“The night is inviting us here with varied music” reads the opening text of Alberto Favero’s Convidado estánoche. Couldn’t be said any better than that.
Of special note: In Mulieribus is taking this beautiful music to Hillsboro on Sun., Oct. 30 at 3 pm, St. Matthew Catholic Church. Let’s support these outreach efforts. The Max stop is three blocks north of St. Matthew. The Sat., Oct. 29 concert is at 7 pm at St. Philip Neri. Visit here for tickets and more information on health protocol.
Meet Josef Gabriel Rheinberger of Vaduz, Liechtenstein. Now on Trivia Night at the pub you will know the answer to “What underrated Romantic-era composer was born in Liechtenstein?” Indeed, underrated. Do you know the music of this prodigious and prolific composer of over 20 organ sonatas and gobs of chamber and sacred music? Artistic Director of In Medio Choir, John Eisemann, wants to introduce him to you. And he’s chosen one spectacular Mass for that pleasure.
The Mass in E-flat Major (1868) calls for a cappella double choir, the only one of Rheinberger’s many masses so scored. An a cappella Romantic-era Mass? Practically oxymoronic. Why did the 29-year-old write an a cappella mass and why was the work so well received in the Catholic Church that Pope Leo XIII awarded the composer the Gregorius Medal?
Eisemann answered the second question in a recent email: “Rheinberger was able to compose such a monumental work that appeased the Cecilian Movement and also incorporated modern/progressive compositional values.” The Cecilian Movement in mid-1800s Germany, with roots in anti-enlightenment/anti-secularism sentiment, called for Catholic liturgical music to return to a proper form (polyphony) and proper voicing (a cappella). Perhaps what the Church was really searching for – and tried to compel with doctrine – was a return to the internal. Rheinberger responded and delivered.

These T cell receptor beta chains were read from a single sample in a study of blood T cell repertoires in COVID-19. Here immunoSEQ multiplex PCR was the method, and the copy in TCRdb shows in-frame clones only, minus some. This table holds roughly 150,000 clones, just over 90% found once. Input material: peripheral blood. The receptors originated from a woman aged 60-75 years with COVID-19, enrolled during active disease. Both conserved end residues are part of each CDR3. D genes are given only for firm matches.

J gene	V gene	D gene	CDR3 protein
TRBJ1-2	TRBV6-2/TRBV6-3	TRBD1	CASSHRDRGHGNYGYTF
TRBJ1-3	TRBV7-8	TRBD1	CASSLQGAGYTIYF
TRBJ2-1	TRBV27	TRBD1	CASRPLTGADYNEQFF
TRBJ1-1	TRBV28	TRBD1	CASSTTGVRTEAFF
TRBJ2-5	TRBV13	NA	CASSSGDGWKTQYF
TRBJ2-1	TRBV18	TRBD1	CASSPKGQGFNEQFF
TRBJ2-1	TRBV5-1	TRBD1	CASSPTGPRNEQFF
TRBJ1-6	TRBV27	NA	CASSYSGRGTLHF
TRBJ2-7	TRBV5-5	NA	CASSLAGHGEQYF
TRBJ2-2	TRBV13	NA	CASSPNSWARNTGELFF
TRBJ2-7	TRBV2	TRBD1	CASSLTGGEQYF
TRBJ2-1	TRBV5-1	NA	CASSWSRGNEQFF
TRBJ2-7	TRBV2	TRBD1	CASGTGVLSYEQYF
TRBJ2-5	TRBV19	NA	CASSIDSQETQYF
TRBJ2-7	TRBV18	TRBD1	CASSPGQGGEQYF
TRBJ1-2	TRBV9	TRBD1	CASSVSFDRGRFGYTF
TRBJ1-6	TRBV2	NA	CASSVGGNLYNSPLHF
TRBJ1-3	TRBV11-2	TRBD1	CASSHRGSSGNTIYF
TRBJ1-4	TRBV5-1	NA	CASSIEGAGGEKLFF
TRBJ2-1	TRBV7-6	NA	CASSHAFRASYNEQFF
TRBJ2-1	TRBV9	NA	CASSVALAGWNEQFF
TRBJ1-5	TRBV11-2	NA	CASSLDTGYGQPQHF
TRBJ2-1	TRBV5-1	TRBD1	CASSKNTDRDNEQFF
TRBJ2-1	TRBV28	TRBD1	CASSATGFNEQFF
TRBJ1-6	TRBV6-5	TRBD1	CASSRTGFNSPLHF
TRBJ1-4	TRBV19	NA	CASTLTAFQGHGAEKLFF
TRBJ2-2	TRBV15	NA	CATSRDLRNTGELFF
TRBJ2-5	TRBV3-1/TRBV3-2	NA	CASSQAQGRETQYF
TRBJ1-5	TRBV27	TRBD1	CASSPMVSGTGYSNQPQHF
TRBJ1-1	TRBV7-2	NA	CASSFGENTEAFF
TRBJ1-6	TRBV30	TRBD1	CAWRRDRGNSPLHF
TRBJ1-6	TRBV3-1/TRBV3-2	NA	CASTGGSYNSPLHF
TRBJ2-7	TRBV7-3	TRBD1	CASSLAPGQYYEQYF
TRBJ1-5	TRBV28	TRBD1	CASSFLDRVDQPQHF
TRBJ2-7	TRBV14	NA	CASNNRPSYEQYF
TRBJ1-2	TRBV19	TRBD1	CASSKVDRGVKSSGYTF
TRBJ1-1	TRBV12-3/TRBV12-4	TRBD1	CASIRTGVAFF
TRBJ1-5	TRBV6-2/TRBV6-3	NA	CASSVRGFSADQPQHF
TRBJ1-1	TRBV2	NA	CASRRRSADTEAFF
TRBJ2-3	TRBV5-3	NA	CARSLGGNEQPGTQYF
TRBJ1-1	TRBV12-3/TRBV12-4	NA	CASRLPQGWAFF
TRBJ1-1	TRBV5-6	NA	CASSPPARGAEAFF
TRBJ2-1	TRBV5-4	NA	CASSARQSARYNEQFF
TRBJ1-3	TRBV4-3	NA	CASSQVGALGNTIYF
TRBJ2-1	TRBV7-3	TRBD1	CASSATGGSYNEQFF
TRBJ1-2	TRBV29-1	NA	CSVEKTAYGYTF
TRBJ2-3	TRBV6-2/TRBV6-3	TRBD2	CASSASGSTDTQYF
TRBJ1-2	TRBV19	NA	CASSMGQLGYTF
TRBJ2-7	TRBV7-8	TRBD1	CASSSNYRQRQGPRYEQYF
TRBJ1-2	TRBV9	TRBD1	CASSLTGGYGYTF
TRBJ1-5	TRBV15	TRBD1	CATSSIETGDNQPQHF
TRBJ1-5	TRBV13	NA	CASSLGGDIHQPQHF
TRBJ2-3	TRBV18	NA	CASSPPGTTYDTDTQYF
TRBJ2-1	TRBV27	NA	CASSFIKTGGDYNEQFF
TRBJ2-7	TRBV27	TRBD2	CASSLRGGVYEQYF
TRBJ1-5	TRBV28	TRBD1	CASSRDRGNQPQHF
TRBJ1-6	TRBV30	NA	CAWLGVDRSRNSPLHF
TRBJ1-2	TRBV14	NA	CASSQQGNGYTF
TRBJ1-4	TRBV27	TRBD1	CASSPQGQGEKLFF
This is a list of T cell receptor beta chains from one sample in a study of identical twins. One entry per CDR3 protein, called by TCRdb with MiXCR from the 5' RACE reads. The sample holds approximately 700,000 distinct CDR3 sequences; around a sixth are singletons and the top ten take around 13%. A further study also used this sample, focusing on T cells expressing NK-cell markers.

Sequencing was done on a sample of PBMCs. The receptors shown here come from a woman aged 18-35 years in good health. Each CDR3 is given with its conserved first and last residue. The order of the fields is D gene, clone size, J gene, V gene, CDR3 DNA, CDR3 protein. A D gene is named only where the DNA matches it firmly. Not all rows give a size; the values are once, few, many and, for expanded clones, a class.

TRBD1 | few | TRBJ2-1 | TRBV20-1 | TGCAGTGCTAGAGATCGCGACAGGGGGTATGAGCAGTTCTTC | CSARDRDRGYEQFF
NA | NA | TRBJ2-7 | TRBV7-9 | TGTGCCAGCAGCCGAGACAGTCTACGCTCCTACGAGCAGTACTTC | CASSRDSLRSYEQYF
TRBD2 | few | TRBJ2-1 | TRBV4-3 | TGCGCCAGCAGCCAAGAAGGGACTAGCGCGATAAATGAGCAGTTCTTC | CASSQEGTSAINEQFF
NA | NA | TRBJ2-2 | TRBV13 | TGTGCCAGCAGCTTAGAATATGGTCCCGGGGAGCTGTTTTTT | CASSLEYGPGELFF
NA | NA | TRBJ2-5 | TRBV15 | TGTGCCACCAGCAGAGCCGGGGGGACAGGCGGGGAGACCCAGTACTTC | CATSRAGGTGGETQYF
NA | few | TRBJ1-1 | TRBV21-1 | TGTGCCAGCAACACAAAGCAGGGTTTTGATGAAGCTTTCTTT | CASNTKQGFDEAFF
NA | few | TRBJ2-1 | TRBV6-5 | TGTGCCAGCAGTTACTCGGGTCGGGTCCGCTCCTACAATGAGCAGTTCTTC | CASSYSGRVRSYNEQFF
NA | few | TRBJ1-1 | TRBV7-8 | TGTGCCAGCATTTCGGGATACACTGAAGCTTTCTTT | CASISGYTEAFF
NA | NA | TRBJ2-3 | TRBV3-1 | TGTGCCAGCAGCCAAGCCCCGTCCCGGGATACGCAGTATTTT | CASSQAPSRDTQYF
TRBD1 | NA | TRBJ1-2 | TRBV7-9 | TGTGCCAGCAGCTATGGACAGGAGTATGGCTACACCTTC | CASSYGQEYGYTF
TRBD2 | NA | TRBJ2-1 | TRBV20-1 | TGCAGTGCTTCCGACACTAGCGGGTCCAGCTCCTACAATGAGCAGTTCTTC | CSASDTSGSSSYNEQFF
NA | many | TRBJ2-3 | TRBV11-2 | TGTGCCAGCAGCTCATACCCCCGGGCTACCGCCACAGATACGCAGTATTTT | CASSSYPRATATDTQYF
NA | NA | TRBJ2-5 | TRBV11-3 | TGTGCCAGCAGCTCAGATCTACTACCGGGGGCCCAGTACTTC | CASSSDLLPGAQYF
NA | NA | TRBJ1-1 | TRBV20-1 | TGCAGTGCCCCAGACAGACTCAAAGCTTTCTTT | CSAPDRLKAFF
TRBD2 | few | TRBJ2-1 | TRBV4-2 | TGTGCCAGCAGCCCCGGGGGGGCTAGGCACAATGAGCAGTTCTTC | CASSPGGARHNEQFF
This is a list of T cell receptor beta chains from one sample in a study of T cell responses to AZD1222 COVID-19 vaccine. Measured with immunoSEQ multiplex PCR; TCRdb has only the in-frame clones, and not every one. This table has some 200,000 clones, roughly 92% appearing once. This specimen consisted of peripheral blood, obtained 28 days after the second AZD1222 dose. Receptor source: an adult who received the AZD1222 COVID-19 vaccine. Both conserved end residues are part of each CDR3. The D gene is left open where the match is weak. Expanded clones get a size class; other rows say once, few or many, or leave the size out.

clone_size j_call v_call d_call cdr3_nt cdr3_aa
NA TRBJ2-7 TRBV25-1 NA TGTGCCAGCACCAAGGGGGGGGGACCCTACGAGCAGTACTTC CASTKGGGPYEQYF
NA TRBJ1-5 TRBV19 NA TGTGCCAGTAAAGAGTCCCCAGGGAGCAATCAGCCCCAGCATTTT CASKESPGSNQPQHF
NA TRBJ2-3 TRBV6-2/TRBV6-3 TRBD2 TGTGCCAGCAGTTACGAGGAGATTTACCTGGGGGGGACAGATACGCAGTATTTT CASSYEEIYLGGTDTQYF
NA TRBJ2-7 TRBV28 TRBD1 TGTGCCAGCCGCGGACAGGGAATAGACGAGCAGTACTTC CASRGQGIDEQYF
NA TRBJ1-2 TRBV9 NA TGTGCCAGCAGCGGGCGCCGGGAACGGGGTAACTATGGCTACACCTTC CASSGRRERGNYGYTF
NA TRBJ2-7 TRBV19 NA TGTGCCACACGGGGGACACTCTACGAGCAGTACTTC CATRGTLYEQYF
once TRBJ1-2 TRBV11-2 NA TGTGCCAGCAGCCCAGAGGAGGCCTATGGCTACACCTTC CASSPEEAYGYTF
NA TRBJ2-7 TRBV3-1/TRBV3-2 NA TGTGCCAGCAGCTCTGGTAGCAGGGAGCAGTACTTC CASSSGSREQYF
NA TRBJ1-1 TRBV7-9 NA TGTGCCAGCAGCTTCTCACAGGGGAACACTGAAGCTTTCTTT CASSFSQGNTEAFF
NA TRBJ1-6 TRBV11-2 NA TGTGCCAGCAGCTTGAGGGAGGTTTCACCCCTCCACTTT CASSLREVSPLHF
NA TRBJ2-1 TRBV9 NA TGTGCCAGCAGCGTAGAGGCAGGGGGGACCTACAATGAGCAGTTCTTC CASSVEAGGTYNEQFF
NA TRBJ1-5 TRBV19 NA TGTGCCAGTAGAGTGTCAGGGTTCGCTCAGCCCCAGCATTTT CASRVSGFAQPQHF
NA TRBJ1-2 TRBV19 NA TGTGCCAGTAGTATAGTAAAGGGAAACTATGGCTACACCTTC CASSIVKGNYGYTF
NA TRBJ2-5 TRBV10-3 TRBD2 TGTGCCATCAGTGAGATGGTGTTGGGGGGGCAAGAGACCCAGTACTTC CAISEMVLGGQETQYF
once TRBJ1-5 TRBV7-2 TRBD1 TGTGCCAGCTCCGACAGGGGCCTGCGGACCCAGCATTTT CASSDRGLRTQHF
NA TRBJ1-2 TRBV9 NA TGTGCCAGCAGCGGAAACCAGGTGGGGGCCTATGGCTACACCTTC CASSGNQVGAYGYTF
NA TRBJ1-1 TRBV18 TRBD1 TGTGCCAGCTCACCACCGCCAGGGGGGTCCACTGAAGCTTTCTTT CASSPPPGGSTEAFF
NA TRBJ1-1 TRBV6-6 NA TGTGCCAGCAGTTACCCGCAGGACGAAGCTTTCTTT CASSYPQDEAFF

Compared to other large-scale choral/orchestral works from European composers of that same period – Berlioz, Dvorak, Wagner – that stimulate the soul by force of sound, this Rheinberger Mass seems to begin at the heart center and expand. There is a soothing intellect to this 25ish-minute work, never overindulgent, so well crafted.
So what’s a good pairing with a well crafted Mass? If you are Eisemann and In Medio you connect with three contemporary composers – one you know, as he was founding singer in In Medio, and two more with the aid of the Happy Composer Project (see connections below). You ask them to write a choral response to Rheinberger and/or to this Mass. You extend to them a commission and, of equal if not more importance, you guarantee them a performance and recording of their work. Colin Cossi, Marjorie Halloran and Germán Barboza put have put their choral creations in In Medio’s hands. Come hear these premieres – and have your own response.
In Medio concerts are free to the public. Donations are much appreciated. This concert is Fri., Nov. 4, 7:00 pm at Augustana Lutheran Church in Portland. Check the website for more information on the concert and health safety protocol.
The gift of Rutter
First Presbyterian Church of Portland’s Music Series believes the Requiem Mass of John Rutter is perfect for, as their website states, “celebrating God’s gifts of creativity and imagination.” This is what their 4-concert series “Celebration Works” is all about.